That statement is true and a perfectly sound response to Bikram’s argument that he could have made different selections among poses and exercises to achieve a desired result; but even if Bikram had not asserted that particular claim of “creativity,” the doctrines established in Baker in 1879 would have been sufficient to deny copyrightability to a system of yoga poses. So, not only does Bikram fail to “settle” the question of copyrightability in Oracle’s declaring code, but asserting that it did reads as something of a detour around the only question that matters—whether there is authorship in the code, distinct from the function it performs when executed. And unlike yoga poses, computer code is expressly protected as a “literary work” under U.S. copyright law.
I will dig into more detail about the nature of the code in question in the next post about this case, along with a look at arguments presented in the briefs filed with SCOTUS in support of Google this week. But the reason I decided to highlight the Bikram detour in this narrative is that the defenses for Google seem to contain a lot of hyper-extended arguments—legal chakrasana, if you will—that begs the question as to how strong the “non-subject of copyright” argument really is. For instance, the EFF/PK brief sought to identify an apparent doctrinal split between the Ninth Circuit holding in Bikram and the Federal Circuit holding in Oracle that its code is copyrightable …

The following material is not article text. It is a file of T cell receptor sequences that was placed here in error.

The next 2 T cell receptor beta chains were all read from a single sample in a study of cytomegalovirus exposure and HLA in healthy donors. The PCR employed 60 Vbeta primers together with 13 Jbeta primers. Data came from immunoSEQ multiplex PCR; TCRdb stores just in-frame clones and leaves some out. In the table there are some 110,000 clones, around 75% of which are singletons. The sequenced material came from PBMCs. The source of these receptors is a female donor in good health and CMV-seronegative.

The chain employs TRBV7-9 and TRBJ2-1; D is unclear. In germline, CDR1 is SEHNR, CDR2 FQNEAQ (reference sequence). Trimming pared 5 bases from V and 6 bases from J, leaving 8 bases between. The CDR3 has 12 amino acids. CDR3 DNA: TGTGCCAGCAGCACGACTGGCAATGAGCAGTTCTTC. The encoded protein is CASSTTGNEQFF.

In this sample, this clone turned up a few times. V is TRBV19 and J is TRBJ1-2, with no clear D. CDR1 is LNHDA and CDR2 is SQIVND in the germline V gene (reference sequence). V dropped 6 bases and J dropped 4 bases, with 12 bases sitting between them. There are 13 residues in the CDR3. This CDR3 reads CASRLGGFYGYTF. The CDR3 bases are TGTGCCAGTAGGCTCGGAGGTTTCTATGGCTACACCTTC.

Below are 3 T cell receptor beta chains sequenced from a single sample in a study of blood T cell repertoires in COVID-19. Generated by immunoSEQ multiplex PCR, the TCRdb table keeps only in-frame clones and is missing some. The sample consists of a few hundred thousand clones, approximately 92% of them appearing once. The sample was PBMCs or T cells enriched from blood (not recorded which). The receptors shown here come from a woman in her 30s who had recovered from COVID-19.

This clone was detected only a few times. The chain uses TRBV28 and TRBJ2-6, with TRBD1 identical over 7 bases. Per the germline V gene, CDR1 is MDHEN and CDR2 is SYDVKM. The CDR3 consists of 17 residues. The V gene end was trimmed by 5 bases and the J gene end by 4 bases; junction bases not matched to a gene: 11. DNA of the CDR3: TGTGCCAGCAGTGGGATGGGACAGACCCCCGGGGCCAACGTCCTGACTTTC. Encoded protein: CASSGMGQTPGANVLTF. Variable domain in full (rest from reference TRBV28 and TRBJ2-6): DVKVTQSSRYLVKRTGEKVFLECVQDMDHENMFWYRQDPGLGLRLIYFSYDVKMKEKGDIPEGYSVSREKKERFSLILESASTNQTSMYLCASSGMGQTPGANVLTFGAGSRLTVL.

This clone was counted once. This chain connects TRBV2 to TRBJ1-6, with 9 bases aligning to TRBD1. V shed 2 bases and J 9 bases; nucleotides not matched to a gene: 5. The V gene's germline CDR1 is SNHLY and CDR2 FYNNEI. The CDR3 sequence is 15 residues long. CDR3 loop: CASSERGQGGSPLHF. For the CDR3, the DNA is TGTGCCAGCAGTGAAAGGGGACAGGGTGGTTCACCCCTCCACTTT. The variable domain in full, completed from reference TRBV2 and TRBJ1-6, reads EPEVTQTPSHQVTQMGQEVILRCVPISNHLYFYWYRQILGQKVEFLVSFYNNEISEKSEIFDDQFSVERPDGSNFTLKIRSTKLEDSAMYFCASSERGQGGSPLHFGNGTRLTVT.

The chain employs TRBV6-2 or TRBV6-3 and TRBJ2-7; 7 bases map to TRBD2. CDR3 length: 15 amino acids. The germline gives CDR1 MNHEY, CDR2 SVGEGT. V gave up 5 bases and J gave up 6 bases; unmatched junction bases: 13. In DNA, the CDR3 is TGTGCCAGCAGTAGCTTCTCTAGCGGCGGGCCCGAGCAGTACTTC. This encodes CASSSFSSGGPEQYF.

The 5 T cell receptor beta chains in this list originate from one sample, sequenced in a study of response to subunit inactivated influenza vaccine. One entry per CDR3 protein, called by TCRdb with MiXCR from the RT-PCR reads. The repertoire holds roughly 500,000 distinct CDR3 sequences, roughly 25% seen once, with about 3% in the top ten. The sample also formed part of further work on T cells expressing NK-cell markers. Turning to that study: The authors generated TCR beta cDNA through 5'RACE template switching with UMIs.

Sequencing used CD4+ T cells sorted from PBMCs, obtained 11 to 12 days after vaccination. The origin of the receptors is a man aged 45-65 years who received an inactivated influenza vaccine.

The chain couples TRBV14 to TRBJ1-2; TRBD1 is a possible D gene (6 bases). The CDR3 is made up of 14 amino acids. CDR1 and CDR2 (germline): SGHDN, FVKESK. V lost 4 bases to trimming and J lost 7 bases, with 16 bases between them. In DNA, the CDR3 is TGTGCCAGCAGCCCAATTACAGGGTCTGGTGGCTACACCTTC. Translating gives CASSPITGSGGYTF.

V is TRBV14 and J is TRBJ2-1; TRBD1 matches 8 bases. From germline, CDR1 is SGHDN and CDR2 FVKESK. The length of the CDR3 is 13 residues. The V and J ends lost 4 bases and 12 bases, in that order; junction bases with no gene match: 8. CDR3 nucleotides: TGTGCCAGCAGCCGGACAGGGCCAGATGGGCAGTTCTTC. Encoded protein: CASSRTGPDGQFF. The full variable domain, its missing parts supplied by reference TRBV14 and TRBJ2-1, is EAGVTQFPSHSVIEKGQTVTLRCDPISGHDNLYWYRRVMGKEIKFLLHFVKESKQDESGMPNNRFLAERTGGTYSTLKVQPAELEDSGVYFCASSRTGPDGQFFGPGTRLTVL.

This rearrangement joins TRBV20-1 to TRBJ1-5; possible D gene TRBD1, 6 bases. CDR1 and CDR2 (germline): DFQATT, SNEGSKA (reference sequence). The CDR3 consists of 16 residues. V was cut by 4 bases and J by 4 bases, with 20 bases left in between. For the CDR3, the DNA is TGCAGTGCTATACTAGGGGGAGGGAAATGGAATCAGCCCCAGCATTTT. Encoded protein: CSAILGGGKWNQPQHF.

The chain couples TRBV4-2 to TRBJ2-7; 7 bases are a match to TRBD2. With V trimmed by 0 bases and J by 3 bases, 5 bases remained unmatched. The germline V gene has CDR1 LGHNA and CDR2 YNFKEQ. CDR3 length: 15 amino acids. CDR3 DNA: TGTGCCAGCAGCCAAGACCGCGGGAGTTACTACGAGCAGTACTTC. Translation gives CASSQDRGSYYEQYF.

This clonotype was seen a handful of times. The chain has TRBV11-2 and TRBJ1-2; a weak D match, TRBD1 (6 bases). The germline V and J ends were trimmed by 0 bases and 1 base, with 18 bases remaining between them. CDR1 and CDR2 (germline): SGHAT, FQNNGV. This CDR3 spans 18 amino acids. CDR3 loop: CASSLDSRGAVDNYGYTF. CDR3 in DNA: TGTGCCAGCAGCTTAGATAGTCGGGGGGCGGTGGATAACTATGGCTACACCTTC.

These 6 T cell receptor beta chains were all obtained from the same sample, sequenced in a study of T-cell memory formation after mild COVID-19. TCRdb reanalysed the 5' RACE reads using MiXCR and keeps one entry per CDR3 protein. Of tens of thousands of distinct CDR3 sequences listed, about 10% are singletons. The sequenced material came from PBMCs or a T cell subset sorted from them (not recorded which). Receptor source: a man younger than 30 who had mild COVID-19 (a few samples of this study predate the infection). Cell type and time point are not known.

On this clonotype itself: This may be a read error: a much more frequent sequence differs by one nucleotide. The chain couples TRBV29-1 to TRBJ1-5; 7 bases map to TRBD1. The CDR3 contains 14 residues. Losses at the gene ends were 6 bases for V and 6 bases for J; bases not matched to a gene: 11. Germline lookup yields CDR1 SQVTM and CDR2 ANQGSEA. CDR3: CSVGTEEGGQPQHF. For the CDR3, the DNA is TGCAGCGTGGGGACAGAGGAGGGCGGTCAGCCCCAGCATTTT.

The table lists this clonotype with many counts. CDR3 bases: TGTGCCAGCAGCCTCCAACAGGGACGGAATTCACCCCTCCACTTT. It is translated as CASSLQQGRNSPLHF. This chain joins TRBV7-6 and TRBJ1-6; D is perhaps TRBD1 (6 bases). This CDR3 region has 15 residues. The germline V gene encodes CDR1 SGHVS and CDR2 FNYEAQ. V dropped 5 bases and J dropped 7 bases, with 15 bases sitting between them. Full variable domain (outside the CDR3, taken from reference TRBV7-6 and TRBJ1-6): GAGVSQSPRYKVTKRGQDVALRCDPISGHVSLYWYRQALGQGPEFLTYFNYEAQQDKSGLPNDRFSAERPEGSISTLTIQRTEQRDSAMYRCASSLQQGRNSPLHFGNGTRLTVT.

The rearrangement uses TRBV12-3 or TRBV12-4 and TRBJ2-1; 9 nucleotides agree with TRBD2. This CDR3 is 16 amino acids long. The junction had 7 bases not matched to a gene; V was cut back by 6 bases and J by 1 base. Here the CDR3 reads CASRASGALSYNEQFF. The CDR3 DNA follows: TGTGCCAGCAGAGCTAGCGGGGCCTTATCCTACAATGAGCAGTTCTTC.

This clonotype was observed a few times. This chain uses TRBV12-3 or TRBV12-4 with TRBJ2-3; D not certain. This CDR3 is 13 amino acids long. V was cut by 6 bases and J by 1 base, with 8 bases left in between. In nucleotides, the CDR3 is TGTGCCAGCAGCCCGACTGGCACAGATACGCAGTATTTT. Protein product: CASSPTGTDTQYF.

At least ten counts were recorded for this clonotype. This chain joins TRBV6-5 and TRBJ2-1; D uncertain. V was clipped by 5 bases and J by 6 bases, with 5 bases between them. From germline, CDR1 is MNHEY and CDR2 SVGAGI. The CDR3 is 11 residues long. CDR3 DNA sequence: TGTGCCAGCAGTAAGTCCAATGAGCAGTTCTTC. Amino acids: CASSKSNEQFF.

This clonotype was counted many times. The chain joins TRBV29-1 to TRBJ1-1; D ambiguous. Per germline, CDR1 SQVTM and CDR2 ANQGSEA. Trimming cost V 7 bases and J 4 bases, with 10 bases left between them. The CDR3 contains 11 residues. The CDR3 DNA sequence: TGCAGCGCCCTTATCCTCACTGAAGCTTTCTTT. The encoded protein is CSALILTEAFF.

“A finding of copyrightability [by the Federal Circuit] based on the fact that ‘the author had multiple ways to express the underlying idea,’ cannot be reconciled with the Ninth Circuit’s holding that ‘the possibility of attaining a particular end through multiple different methods does not render the uncopyrightable a proper subject of copyright.’” (citations omitted).
Again, in the context of a system of yoga poses, it is unremarkable to say the existence of other yoga poses does not make the system any more copyrightable. EFF/PK tries to turn that holding inside out to mean that the creative expression of Oracle’s code isn’t copyrightable. EFF filed a brief with the Supreme Court on this case this week (separate from PK) that no longer quotes Bikram, but continues to argue Oracle’s code is not copyrightable because it isn’t creative. You or I might choose different words to express a concept, but that is more or less the soul of copyrightability – the protection of the author’s specific expressive choices.